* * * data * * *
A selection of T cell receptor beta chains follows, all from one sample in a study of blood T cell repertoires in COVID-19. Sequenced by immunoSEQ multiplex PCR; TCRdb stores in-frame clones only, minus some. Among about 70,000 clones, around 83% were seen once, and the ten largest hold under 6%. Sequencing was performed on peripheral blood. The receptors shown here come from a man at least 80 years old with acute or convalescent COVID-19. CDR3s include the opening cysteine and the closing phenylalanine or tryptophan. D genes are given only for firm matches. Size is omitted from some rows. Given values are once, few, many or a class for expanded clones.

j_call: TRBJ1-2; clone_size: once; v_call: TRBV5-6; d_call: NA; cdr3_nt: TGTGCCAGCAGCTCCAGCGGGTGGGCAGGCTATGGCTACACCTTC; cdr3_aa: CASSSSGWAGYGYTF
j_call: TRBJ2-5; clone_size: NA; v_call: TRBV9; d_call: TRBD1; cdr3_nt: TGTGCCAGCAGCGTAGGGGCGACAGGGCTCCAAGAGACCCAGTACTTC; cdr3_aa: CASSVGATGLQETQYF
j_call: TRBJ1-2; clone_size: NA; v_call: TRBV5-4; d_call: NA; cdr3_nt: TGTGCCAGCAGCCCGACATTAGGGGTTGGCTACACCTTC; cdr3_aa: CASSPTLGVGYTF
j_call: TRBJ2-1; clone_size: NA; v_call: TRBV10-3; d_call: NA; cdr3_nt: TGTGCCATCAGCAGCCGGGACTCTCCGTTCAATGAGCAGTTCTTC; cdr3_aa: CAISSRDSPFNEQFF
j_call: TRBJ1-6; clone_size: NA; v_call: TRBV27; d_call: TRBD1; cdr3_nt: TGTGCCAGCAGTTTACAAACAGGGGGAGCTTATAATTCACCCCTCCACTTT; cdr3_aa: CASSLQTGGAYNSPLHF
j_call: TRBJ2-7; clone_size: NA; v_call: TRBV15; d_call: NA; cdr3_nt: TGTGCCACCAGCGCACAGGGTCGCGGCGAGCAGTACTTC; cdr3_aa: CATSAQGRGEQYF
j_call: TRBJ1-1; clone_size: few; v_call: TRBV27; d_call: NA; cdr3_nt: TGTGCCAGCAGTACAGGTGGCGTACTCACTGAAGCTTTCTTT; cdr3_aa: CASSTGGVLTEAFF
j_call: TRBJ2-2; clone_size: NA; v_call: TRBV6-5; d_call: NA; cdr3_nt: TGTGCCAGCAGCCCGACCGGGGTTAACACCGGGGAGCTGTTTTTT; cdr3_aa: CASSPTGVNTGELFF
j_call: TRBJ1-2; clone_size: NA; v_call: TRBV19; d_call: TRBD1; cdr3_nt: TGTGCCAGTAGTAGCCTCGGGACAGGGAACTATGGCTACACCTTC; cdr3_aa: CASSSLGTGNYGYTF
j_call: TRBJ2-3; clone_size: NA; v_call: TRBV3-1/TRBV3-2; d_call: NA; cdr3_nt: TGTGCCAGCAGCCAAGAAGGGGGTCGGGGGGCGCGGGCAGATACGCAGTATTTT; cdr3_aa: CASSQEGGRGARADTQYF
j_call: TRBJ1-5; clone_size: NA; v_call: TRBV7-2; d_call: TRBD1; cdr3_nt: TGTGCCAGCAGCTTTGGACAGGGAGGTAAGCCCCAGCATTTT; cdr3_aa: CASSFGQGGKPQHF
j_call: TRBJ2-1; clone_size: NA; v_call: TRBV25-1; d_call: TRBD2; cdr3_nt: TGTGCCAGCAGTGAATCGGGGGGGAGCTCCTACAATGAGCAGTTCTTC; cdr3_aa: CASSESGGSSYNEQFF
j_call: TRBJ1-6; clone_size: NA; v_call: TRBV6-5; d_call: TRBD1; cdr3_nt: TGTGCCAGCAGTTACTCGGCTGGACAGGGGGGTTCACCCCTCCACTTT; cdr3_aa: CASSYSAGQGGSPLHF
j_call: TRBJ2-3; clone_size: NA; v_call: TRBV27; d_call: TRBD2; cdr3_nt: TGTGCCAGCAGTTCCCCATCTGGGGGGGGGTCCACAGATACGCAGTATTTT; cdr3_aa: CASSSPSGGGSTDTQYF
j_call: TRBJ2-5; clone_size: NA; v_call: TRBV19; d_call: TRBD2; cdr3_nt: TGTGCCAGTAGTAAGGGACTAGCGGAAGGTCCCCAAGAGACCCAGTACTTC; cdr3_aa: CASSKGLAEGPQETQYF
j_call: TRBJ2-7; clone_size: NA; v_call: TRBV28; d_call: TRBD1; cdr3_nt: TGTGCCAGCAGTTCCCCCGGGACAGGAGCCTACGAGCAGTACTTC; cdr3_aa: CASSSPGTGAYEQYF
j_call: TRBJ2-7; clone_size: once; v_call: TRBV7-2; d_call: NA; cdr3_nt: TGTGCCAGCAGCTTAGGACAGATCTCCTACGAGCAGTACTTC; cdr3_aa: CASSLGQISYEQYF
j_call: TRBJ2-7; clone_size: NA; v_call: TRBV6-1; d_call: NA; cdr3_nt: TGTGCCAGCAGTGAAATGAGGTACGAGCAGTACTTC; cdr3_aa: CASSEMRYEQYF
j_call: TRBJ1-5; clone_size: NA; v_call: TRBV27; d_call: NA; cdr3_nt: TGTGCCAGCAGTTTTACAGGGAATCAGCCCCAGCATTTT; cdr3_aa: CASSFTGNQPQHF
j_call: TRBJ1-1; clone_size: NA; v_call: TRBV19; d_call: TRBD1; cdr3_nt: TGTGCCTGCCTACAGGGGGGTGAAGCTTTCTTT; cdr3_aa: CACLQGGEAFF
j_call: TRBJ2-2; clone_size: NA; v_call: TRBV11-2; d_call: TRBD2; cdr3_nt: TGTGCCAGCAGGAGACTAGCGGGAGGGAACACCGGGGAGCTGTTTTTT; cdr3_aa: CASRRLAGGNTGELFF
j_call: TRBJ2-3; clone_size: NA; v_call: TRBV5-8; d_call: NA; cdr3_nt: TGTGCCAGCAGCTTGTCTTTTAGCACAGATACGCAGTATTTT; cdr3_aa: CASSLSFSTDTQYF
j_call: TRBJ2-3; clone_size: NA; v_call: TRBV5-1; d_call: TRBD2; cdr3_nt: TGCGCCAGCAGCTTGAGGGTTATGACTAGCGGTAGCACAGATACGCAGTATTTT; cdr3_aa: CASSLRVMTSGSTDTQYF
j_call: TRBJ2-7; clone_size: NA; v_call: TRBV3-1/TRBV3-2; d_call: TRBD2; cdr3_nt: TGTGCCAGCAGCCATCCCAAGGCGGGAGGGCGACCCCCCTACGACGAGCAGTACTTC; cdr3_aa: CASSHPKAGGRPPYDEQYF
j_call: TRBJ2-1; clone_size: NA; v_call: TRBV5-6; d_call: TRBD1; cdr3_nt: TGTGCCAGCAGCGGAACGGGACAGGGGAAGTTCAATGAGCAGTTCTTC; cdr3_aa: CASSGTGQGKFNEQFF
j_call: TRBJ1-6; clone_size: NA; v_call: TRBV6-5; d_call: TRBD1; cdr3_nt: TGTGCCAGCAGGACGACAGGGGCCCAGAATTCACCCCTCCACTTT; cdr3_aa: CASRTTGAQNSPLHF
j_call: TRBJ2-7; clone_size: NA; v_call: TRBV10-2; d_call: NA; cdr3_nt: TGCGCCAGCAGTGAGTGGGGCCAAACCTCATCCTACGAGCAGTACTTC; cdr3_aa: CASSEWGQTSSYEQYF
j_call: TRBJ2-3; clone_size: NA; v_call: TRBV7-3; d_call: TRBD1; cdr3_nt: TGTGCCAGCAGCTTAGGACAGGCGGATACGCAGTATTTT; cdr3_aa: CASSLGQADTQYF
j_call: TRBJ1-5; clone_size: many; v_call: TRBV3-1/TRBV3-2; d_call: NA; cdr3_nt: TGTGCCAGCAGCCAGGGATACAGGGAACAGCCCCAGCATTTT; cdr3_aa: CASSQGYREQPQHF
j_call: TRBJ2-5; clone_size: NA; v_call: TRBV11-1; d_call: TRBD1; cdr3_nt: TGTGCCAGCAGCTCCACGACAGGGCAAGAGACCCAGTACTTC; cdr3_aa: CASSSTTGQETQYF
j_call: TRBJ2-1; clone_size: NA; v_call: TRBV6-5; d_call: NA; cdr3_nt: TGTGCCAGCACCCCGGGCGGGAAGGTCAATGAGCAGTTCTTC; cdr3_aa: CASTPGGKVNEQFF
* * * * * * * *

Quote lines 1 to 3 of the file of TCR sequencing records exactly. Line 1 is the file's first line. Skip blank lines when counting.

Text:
A selection of T cell receptor beta chains follows, all from one sample in a study of blood T cell repertoires in COVID-19. Sequenced by immunoSEQ multiplex PCR; TCRdb stores in-frame clones only, minus some. Among about 70,000 clones, around 83% were seen once, and the ten largest hold under 6%. Sequencing was performed on peripheral blood. The receptors shown here come from a man at least 80 years old with acute or convalescent COVID-19. CDR3s include the opening cysteine and the closing phenylalanine or tryptophan. D genes are given only for firm matches. Size is omitted from some rows. Given values are once, few, many or a class for expanded clones.

j_call: TRBJ1-2; clone_size: once; v_call: TRBV5-6; d_call: NA; cdr3_nt: TGTGCCAGCAGCTCCAGCGGGTGGGCAGGCTATGGCTACACCTTC; cdr3_aa: CASSSSGWAGYGYTF
j_call: TRBJ2-5; clone_size: NA; v_call: TRBV9; d_call: TRBD1; cdr3_nt: TGTGCCAGCAGCGTAGGGGCGACAGGGCTCCAAGAGACCCAGTACTTC; cdr3_aa: CASSVGATGLQETQYF